Fantasy stories… they immediately bring to mind castles, deep forests, horseback knights, swords, archers, and maybe even a few elves, dwarves, and an ogre or two.
Does it to you? Or maybe the question is, should it?
After decades of reading fantasy novels, it is what I think of – even after writing a fantasy series of my own that has none of the above. Well, okay, there is a sword or two!
But the truth is the first fantasy story I started developing for a novel had all the traditional elements of knights, castles, kingdoms, and warfare over the throne that runs from Tolkien all the way up to George RR Martin’s Game of Thrones.
I’d honestly forgotten about it until I found two of the short stories recently and shared them on Patreon. Even though I liked many of the characters, the story itself never kept my attention. I wasn’t passionate about it. Which is why when I came up with the world of Myrrah, I gladly switched to it.
Because the story, characters, and world felt so new! I love discovering unknown places. 😀
But does that mean there is nothing left that is new in those traditional fantasy world settings?
Heck, no! Game of Thrones should clear that notion up very quickly. It has all the archetypical fantasy elements from kings and queens to knights, armies, warfare, and even dragons. It is simply missing some of the typical fantasy races like elves and dwarves. Instead, it has new ones in the children and white walkers. If the undead can be considered a race?
The important thing is that Game of Thrones shows that keeping traditional fantasy elements but creating a new and well developed world, plot, characters, with a few new elements along with twists to the old (only three dragons) can still create a riveting, and best selling, story.
But many new fantasy stories have completely new and unique worlds. I love my friend A.M. Justice’s story and world for her novel A Wizard’s Forge. It is unlike anything I’ve ever read. No wonder it won a well deserved award!
Fantasy now comprises everything from neolithic settings (Bones of the Earth by Scott Bury) to space (Pearseus by Nicholas Rossis) and everything in between, including new worlds (mine! and The Bow of Hart Saga by P.H. Solomon) to dark, twisted futures (Blood Skies by Steven Montano). Why the change?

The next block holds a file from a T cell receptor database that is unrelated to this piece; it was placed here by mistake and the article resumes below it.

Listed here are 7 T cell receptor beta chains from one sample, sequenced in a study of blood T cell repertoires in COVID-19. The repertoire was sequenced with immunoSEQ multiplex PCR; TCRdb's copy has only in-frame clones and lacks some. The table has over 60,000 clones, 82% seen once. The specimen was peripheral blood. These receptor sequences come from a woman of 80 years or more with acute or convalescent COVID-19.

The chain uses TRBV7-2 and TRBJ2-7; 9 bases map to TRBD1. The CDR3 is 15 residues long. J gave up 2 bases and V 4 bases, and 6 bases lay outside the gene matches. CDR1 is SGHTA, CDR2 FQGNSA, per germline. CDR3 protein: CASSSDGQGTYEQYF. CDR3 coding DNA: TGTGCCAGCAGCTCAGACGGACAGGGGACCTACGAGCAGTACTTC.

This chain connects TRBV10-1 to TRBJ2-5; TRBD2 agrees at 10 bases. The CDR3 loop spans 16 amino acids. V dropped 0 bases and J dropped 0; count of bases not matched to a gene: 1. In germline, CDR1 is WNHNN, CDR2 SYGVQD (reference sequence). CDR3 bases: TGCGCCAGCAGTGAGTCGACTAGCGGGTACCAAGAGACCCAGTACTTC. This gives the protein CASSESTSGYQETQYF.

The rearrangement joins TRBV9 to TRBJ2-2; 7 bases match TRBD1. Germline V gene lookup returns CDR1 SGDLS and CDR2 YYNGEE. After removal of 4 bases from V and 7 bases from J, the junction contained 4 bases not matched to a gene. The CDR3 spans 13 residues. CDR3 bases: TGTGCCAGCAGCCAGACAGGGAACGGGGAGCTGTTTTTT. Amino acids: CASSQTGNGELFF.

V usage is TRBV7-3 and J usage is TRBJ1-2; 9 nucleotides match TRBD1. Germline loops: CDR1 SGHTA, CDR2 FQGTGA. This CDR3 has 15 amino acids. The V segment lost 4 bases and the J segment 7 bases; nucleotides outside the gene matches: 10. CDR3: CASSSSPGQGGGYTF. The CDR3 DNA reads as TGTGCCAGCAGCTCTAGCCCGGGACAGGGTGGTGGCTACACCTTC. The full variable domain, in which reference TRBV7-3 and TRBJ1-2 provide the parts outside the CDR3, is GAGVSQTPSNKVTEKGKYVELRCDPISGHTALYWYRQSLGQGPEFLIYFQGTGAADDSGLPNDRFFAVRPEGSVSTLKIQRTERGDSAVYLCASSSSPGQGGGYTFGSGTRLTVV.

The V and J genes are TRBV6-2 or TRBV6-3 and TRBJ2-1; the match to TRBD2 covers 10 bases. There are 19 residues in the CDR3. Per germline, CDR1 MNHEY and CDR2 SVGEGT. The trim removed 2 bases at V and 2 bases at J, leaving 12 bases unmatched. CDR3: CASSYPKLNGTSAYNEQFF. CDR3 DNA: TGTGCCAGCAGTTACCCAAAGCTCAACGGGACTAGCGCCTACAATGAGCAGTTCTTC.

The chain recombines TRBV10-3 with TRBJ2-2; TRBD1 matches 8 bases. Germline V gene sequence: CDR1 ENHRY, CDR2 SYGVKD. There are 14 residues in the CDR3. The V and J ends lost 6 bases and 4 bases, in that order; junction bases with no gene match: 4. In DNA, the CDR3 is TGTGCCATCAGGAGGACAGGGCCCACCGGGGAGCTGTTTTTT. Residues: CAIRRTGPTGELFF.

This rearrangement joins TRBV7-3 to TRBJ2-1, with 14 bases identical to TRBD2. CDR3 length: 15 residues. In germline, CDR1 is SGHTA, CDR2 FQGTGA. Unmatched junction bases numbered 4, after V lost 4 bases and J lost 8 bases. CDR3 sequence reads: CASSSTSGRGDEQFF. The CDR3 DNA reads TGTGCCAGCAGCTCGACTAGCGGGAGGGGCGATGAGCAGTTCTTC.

Fantasy isn’t just written by European white guys anymore.
Seriously! Tolkien, C.S. Lewis, George R.R. Martin, and heck, I’ll throw in J.K. Rawlings are all white and hail from cultures immersed in the myths of Europe’s medieval period and older tales. But that is far from the whole of our world and fantasy.
Amazing stories set in the Far East (A Mortal Song by Megan Crewe) to Africa (Alicia McCalla) with creatures familiar to people of those cultures are appearing as ebooks. Fantasy has grown to be inclusive because adventure and new horizons is so much a part of what it is.
The old roots have grown and flourished to expand into new settings, worlds, races, and stories.
As an author, the options are so vast it is sometimes difficult to choose which way to head. When I wrote Born of Water, I wasn’t necessarily thinking I wanted to write something unlike every fantasy story I read and loved as a teenagers. Heck, I LOVED those stories! I wouldn’t change a word of them. But I do remember occasionally reading a novel and thinking it was a poor rewrite of something else. Same characters, plot, and setting. *yawn*
That repeat of someone else’s work is what led me to develop something wholly new and mine in the world of Myrrah. I love sailing. I wanted a culture that had grown up around boats and warm waters with dangerous storms. I wanted less swords and more magic.
And I seriously considered elves. Really! Before I created the Kith, I was weighing have the reclusive people Lavinia, Niri, Ty, and Ria meet far to the north amid the forests to be elves. But…
All those traditions carry a weight, almost a responsibility. Elves behave a certain way. A few stories deviate, but not many. It is really hard to take a stereotypical fantasy race and change it into something new (vampires and Twilight is a rare example!). And just like not wanting typical knights fighting for a throne set in a castle, I didn’t want the burden of writing the culture of elves when I wanted something else. So the Kith came to be! And then the Tiak, Nifail, Ashanti and all the rest.
I fully admit I couldn’t totally leave out dragons. Neither could George R.R. Martin either. 😉